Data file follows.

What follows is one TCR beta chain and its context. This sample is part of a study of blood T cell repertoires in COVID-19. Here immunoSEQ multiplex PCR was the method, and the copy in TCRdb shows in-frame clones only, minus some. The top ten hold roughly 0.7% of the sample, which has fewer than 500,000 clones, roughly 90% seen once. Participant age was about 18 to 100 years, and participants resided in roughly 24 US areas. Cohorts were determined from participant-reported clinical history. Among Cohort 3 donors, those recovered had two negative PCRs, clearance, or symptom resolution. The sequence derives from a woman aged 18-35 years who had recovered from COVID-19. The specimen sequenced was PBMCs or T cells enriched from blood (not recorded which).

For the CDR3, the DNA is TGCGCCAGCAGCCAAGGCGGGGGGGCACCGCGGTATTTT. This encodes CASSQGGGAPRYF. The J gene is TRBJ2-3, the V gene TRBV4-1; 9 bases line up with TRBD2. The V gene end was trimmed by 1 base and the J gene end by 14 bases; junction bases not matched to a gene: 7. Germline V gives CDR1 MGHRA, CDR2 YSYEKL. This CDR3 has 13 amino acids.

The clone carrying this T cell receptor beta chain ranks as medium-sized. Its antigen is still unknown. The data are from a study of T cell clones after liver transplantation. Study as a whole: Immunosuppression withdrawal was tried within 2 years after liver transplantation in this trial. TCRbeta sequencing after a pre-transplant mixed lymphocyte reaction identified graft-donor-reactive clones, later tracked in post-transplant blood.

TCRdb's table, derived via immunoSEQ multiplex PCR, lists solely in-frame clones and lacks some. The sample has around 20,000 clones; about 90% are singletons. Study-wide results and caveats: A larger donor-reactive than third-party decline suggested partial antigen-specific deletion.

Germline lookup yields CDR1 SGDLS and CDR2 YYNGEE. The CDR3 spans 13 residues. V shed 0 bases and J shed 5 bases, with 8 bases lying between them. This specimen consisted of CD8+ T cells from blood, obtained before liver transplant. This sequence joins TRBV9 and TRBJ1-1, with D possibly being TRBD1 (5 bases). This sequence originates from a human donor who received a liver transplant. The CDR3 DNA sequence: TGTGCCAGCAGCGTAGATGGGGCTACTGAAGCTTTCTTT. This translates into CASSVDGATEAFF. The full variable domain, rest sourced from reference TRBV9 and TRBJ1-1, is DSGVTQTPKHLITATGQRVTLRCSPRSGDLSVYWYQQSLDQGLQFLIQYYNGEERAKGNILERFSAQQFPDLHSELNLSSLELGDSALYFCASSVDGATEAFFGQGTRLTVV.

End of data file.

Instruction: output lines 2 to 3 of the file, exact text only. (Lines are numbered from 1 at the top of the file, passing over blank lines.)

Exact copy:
For the CDR3, the DNA is TGCGCCAGCAGCCAAGGCGGGGGGGCACCGCGGTATTTT. This encodes CASSQGGGAPRYF. The J gene is TRBJ2-3, the V gene TRBV4-1; 9 bases line up with TRBD2. The V gene end was trimmed by 1 base and the J gene end by 14 bases; junction bases not matched to a gene: 7. Germline V gives CDR1 MGHRA, CDR2 YSYEKL. This CDR3 has 13 amino acids.

The clone carrying this T cell receptor beta chain ranks as medium-sized. Its antigen is still unknown. The data are from a study of T cell clones after liver transplantation. Study as a whole: Immunosuppression withdrawal was tried within 2 years after liver transplantation in this trial. TCRbeta sequencing after a pre-transplant mixed lymphocyte reaction identified graft-donor-reactive clones, later tracked in post-transplant blood.